Simon rose to national attention in the 1960s, due in part to his well-researched book, Lincoln's Preparation for Greatness: The Illinois Legislative Years. Despite being published 100 years after Abraham Lincoln's death, it was the first book to exhaustively cite original source documents from Lincoln's eight years in the General Assembly. He later went on to write more than 20 books on a wide range of topics, including interfaith marriages (he was a Lutheran and his wife, Jeanne, was a Catholic), global water shortages, United States Supreme Court nomination battles that focused heavily on his personal experiences with Robert Bork and Clarence Thomas, his autobiography, and even a well-received book on slain Illinois preacher Elijah Lovejoy. His final book, Our Culture of Pandering, was published in October 2003, two months before his death.

Following his primary defeat for Governor in 1972, Simon founded the Public Affairs Reporting graduate program at Sangamon State University in Springfield, Illinois,[15] which helped launch the careers of more than 500 journalists.[16] Simon, who had written four books at the time, also taught a course entitled "Non-Fiction Magazine and Book Writing" at Sangamon State, and also taught at the John F. Kennedy School of Government in 1973.

Simon lived for many years in the small town of Makanda, Illinois, south of Carbondale, where he was a professor and director of the SIU Public Policy Institute. While there, he tried to foster the Institute into becoming a think tank that could advance the lives of all people. Activities included going to Liberia and Croatia to monitor their elections, bringing major speakers to campus, denouncing the death penalty, trying to end the United States embargo against Cuba,[17] fostering political courage among his students, promoting amendment to the United States Constitution to end electoral college, and to limit the President to a single six-year term of office. During the electoral college fiasco that followed the 2000 election, Simon said: "I think if somebody gets the majority vote, they should be president. But, I don't think the system is going to be changed."

Family[edit]

Simon is the brother of Arthur Simon, founder of Bread for the World.

On April 21, 1960, Simon married his first wife, Jeanne Hurley Simon, a member of the state legislature. It was the first time in Illinois history that two sitting members of the Illinois General Assembly married. She was an integral part of her husband's rise to national prominence. She later became a successful lawyer, author, and chair of National Commission on Libraries and Information Science. She died in February 2000 of brain cancer.[18] Upon her death, Illinois Senator Dick Durbin delivered a tribute to Mrs. Simon on the senate floor.[19] Their daughter, Sheila Simon, became the 46th Lieutenant Governor of Illinois in January, 2011. She previously served as a councilwoman in Carbondale, Illinois and was a law professor at Southern Illinois University.[20]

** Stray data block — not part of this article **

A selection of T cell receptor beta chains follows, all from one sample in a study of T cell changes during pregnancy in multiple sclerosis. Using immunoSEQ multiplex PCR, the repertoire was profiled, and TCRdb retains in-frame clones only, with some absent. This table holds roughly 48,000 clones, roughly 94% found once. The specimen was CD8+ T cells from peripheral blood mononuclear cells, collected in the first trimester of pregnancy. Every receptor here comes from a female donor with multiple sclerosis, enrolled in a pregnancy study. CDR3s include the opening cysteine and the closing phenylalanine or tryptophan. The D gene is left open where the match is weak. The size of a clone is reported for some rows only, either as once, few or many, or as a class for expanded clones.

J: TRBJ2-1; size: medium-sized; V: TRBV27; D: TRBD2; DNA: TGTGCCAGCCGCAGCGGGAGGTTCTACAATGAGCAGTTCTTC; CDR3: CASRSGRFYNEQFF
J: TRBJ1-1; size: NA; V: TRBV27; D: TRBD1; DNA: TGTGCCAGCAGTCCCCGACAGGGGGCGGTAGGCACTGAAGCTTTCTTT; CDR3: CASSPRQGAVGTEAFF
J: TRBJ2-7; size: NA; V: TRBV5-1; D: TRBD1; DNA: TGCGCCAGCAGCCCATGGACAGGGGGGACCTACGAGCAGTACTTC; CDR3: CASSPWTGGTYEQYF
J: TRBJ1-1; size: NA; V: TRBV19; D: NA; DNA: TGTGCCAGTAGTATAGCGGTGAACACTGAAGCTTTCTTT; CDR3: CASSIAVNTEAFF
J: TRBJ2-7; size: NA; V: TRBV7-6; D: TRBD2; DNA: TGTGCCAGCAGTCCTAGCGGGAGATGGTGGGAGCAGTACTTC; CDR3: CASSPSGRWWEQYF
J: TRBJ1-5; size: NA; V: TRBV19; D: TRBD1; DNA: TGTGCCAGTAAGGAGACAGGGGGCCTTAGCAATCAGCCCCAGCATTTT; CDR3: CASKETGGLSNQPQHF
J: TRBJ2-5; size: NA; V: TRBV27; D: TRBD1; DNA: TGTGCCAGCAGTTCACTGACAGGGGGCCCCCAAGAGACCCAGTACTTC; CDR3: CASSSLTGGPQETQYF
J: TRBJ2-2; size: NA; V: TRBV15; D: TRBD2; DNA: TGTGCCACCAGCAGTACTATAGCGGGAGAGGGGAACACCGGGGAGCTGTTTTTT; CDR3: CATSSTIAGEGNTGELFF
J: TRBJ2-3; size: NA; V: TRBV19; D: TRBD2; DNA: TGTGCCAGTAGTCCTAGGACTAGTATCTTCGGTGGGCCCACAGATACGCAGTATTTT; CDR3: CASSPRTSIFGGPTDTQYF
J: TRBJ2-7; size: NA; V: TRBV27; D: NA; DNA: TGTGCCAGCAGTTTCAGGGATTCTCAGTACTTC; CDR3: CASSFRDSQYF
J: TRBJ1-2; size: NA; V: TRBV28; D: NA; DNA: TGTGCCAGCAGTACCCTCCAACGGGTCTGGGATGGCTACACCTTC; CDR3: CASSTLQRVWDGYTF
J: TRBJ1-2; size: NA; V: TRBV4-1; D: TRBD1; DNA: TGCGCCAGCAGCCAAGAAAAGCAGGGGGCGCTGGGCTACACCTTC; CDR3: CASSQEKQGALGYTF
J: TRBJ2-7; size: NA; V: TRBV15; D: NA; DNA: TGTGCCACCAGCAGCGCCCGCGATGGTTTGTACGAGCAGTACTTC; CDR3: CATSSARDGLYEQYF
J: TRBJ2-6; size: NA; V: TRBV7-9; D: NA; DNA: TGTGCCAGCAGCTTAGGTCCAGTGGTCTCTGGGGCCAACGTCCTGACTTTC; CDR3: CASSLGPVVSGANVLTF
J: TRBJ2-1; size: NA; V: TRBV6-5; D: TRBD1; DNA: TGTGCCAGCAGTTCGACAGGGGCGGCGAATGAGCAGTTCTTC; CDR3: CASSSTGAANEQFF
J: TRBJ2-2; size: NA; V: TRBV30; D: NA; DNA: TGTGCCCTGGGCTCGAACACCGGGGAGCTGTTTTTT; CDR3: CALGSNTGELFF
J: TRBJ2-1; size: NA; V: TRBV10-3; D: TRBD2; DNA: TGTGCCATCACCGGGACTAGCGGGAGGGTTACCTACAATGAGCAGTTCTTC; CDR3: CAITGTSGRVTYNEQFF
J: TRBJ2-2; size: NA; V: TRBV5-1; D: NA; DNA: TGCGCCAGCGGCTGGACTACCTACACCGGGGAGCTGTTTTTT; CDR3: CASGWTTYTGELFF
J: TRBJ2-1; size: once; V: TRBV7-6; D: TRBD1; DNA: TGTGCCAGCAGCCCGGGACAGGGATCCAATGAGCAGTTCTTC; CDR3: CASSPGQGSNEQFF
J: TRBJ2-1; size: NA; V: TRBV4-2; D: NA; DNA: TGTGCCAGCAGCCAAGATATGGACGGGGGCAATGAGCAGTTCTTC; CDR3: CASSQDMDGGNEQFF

Simon made a brief cameo appearance as himself in the 1993 political comedy film Dave.[21]

In May 2001, Simon remarried to Patricia Derge, the widow of former Southern Illinois University President David Derge.

Death and aftermath[edit]

Simon died in Springfield, Illinois following heart surgery at the age of 75 in 2003. WBBM-TV reported his death as a "massive gastric blow-out". Just four days before, despite being hospitalized and awaiting surgery, he had endorsed Howard Dean's 2004 presidential bid via a telephone conference call he conducted from his hospital bed.[22] He was also an early supporter of Barack Obama's 2004 bid for Senate. After Simon's death, his daughter, Sheila, made a television commercial in which she declared "Barack Obama will be a U.S. Senator in the Paul Simon tradition." The ad was considered a major reason for Obama's surprise victory in the Democratic primary. In the Senate, Obama praised Simon as a "dear friend."[23]

In July 2005, the Paul Simon Historical Museum was opened in Troy, Illinois, where Simon lived for 25 years. It includes memorabilia from throughout his life, including the desk and camera from his days as a young editor of the Troy Tribune, items from his presidential campaign, and his Lieutenant Governor license plates.[24] The museum closed in June 2012, due to lack of funding.[25]

Publications[edit]

References[edit]

External links[edit]

Political offices
Preceded by
Samuel H. Shapiro
Lieutenant Governor of Illinois
1969–1973
Succeeded by
Neil Hartigan
United States House of Representatives
Preceded by
Kenneth J. Gray
Member of the U.S. House of Representatives
from Illinois's 24th congressional district

1975–1983
District eliminated
Preceded by
Dan Crane
Member of the U.S. House of Representatives
from Illinois's 22nd congressional district

1983–1985
Succeeded by
Kenneth J. Gray
United States Senate
Preceded by
Charles H. Percy
U.S. Senator (Class 2) from Illinois
1985–1997
Served alongside: Alan J. Dixon, Carol Moseley Braun
Succeeded by
Richard Durbin